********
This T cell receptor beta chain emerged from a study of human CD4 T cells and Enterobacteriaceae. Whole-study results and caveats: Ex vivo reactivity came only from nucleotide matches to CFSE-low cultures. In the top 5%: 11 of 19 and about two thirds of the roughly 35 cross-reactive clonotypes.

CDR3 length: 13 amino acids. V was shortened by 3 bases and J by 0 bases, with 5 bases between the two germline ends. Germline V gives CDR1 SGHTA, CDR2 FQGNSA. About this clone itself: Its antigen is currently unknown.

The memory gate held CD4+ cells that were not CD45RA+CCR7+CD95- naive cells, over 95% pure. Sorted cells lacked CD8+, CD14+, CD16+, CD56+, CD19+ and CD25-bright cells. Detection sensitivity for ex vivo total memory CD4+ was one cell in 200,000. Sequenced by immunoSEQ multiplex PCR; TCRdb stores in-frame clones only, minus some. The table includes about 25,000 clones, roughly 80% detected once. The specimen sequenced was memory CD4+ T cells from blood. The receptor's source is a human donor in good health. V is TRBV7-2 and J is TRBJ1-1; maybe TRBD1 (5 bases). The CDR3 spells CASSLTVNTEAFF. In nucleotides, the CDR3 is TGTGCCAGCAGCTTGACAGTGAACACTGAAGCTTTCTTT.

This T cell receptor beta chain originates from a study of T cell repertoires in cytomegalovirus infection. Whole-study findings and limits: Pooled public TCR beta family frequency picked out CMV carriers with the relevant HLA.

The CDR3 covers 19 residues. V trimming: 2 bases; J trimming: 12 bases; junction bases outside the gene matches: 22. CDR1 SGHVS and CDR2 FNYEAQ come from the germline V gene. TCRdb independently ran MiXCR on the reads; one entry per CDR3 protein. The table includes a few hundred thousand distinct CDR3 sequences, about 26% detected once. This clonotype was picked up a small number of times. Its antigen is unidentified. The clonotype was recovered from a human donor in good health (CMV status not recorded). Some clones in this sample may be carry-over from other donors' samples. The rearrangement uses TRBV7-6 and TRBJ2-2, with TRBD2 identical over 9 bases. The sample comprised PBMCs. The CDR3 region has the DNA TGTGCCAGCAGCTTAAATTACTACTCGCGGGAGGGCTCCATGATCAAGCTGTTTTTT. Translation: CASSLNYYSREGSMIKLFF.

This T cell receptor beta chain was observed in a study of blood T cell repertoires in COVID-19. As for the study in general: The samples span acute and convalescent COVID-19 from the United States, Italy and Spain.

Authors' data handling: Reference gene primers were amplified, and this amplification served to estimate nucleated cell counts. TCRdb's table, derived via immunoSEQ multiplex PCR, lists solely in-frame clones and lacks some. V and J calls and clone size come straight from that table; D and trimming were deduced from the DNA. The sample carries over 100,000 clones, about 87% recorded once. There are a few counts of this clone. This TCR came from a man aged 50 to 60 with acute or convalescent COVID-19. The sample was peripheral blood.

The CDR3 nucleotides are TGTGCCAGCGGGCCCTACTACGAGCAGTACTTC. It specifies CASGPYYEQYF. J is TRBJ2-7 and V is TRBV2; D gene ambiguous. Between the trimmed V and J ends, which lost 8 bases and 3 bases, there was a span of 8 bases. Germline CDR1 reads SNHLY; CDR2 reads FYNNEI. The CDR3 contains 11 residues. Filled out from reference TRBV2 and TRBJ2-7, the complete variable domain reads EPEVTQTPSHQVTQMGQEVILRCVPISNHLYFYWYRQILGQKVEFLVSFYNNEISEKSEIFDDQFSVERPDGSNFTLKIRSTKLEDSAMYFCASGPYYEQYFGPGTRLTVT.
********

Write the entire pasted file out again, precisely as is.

This T cell receptor beta chain emerged from a study of human CD4 T cells and Enterobacteriaceae. Whole-study results and caveats: Ex vivo reactivity came only from nucleotide matches to CFSE-low cultures. In the top 5%: 11 of 19 and about two thirds of the roughly 35 cross-reactive clonotypes.

CDR3 length: 13 amino acids. V was shortened by 3 bases and J by 0 bases, with 5 bases between the two germline ends. Germline V gives CDR1 SGHTA, CDR2 FQGNSA. About this clone itself: Its antigen is currently unknown.

The memory gate held CD4+ cells that were not CD45RA+CCR7+CD95- naive cells, over 95% pure. Sorted cells lacked CD8+, CD14+, CD16+, CD56+, CD19+ and CD25-bright cells. Detection sensitivity for ex vivo total memory CD4+ was one cell in 200,000. Sequenced by immunoSEQ multiplex PCR; TCRdb stores in-frame clones only, minus some. The table includes about 25,000 clones, roughly 80% detected once. The specimen sequenced was memory CD4+ T cells from blood. The receptor's source is a human donor in good health. V is TRBV7-2 and J is TRBJ1-1; maybe TRBD1 (5 bases). The CDR3 spells CASSLTVNTEAFF. In nucleotides, the CDR3 is TGTGCCAGCAGCTTGACAGTGAACACTGAAGCTTTCTTT.

This T cell receptor beta chain originates from a study of T cell repertoires in cytomegalovirus infection. Whole-study findings and limits: Pooled public TCR beta family frequency picked out CMV carriers with the relevant HLA.

The CDR3 covers 19 residues. V trimming: 2 bases; J trimming: 12 bases; junction bases outside the gene matches: 22. CDR1 SGHVS and CDR2 FNYEAQ come from the germline V gene. TCRdb independently ran MiXCR on the reads; one entry per CDR3 protein. The table includes a few hundred thousand distinct CDR3 sequences, about 26% detected once. This clonotype was picked up a small number of times. Its antigen is unidentified. The clonotype was recovered from a human donor in good health (CMV status not recorded). Some clones in this sample may be carry-over from other donors' samples. The rearrangement uses TRBV7-6 and TRBJ2-2, with TRBD2 identical over 9 bases. The sample comprised PBMCs. The CDR3 region has the DNA TGTGCCAGCAGCTTAAATTACTACTCGCGGGAGGGCTCCATGATCAAGCTGTTTTTT. Translation: CASSLNYYSREGSMIKLFF.

This T cell receptor beta chain was observed in a study of blood T cell repertoires in COVID-19. As for the study in general: The samples span acute and convalescent COVID-19 from the United States, Italy and Spain.

Authors' data handling: Reference gene primers were amplified, and this amplification served to estimate nucleated cell counts. TCRdb's table, derived via immunoSEQ multiplex PCR, lists solely in-frame clones and lacks some. V and J calls and clone size come straight from that table; D and trimming were deduced from the DNA. The sample carries over 100,000 clones, about 87% recorded once. There are a few counts of this clone. This TCR came from a man aged 50 to 60 with acute or convalescent COVID-19. The sample was peripheral blood.

The CDR3 nucleotides are TGTGCCAGCGGGCCCTACTACGAGCAGTACTTC. It specifies CASGPYYEQYF. J is TRBJ2-7 and V is TRBV2; D gene ambiguous. Between the trimmed V and J ends, which lost 8 bases and 3 bases, there was a span of 8 bases. Germline CDR1 reads SNHLY; CDR2 reads FYNNEI. The CDR3 contains 11 residues. Filled out from reference TRBV2 and TRBJ2-7, the complete variable domain reads EPEVTQTPSHQVTQMGQEVILRCVPISNHLYFYWYRQILGQKVEFLVSFYNNEISEKSEIFDDQFSVERPDGSNFTLKIRSTKLEDSAMYFCASGPYYEQYFGPGTRLTVT.